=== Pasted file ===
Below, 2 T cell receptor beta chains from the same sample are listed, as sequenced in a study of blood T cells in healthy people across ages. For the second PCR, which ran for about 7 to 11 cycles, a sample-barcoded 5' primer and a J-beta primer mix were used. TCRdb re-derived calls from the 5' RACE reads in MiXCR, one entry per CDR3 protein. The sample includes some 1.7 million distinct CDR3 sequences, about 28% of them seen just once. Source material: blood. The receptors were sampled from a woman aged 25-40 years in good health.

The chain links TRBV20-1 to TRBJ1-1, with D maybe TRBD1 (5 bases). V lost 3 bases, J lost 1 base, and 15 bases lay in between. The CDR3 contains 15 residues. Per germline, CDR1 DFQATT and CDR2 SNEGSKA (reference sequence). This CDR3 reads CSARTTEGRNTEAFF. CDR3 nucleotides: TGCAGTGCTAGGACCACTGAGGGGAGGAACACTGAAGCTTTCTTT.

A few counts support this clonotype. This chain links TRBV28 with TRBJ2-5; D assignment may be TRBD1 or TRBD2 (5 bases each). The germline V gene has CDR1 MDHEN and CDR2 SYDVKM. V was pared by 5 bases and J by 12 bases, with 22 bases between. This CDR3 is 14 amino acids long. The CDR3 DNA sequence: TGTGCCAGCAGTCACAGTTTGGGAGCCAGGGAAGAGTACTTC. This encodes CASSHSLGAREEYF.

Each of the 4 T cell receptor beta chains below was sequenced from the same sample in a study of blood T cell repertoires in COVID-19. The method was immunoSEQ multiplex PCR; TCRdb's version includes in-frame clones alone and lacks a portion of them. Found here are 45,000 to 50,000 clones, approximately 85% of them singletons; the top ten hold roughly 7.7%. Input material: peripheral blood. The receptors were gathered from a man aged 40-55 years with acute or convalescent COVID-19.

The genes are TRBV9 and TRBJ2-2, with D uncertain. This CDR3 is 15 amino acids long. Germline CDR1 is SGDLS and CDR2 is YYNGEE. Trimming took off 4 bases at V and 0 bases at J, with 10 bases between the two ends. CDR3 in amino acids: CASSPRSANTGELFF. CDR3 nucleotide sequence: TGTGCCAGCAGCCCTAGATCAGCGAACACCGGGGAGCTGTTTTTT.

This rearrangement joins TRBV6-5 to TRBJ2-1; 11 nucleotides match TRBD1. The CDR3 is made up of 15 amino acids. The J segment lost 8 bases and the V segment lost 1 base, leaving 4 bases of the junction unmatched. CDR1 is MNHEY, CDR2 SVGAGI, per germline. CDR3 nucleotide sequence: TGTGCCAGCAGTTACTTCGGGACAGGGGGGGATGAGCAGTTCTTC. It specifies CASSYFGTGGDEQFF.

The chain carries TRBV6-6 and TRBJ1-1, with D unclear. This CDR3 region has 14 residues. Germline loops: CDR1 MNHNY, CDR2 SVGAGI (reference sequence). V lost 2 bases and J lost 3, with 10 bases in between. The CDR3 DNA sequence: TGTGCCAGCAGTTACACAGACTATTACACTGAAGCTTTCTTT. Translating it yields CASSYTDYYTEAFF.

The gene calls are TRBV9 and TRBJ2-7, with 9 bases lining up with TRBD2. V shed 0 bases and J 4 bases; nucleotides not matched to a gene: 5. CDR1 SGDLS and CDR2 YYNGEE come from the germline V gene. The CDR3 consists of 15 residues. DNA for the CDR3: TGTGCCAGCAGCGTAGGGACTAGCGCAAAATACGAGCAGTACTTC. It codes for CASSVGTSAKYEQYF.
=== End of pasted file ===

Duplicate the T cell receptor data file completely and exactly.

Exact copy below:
Below, 2 T cell receptor beta chains from the same sample are listed, as sequenced in a study of blood T cells in healthy people across ages. For the second PCR, which ran for about 7 to 11 cycles, a sample-barcoded 5' primer and a J-beta primer mix were used. TCRdb re-derived calls from the 5' RACE reads in MiXCR, one entry per CDR3 protein. The sample includes some 1.7 million distinct CDR3 sequences, about 28% of them seen just once. Source material: blood. The receptors were sampled from a woman aged 25-40 years in good health.

The chain links TRBV20-1 to TRBJ1-1, with D maybe TRBD1 (5 bases). V lost 3 bases, J lost 1 base, and 15 bases lay in between. The CDR3 contains 15 residues. Per germline, CDR1 DFQATT and CDR2 SNEGSKA (reference sequence). This CDR3 reads CSARTTEGRNTEAFF. CDR3 nucleotides: TGCAGTGCTAGGACCACTGAGGGGAGGAACACTGAAGCTTTCTTT.

A few counts support this clonotype. This chain links TRBV28 with TRBJ2-5; D assignment may be TRBD1 or TRBD2 (5 bases each). The germline V gene has CDR1 MDHEN and CDR2 SYDVKM. V was pared by 5 bases and J by 12 bases, with 22 bases between. This CDR3 is 14 amino acids long. The CDR3 DNA sequence: TGTGCCAGCAGTCACAGTTTGGGAGCCAGGGAAGAGTACTTC. This encodes CASSHSLGAREEYF.

Each of the 4 T cell receptor beta chains below was sequenced from the same sample in a study of blood T cell repertoires in COVID-19. The method was immunoSEQ multiplex PCR; TCRdb's version includes in-frame clones alone and lacks a portion of them. Found here are 45,000 to 50,000 clones, approximately 85% of them singletons; the top ten hold roughly 7.7%. Input material: peripheral blood. The receptors were gathered from a man aged 40-55 years with acute or convalescent COVID-19.

The genes are TRBV9 and TRBJ2-2, with D uncertain. This CDR3 is 15 amino acids long. Germline CDR1 is SGDLS and CDR2 is YYNGEE. Trimming took off 4 bases at V and 0 bases at J, with 10 bases between the two ends. CDR3 in amino acids: CASSPRSANTGELFF. CDR3 nucleotide sequence: TGTGCCAGCAGCCCTAGATCAGCGAACACCGGGGAGCTGTTTTTT.

This rearrangement joins TRBV6-5 to TRBJ2-1; 11 nucleotides match TRBD1. The CDR3 is made up of 15 amino acids. The J segment lost 8 bases and the V segment lost 1 base, leaving 4 bases of the junction unmatched. CDR1 is MNHEY, CDR2 SVGAGI, per germline. CDR3 nucleotide sequence: TGTGCCAGCAGTTACTTCGGGACAGGGGGGGATGAGCAGTTCTTC. It specifies CASSYFGTGGDEQFF.

The chain carries TRBV6-6 and TRBJ1-1, with D unclear. This CDR3 region has 14 residues. Germline loops: CDR1 MNHNY, CDR2 SVGAGI (reference sequence). V lost 2 bases and J lost 3, with 10 bases in between. The CDR3 DNA sequence: TGTGCCAGCAGTTACACAGACTATTACACTGAAGCTTTCTTT. Translating it yields CASSYTDYYTEAFF.

The gene calls are TRBV9 and TRBJ2-7, with 9 bases lining up with TRBD2. V shed 0 bases and J 4 bases; nucleotides not matched to a gene: 5. CDR1 SGDLS and CDR2 YYNGEE come from the germline V gene. The CDR3 consists of 15 residues. DNA for the CDR3: TGTGCCAGCAGCGTAGGGACTAGCGCAAAATACGAGCAGTACTTC. It codes for CASSVGTSAKYEQYF.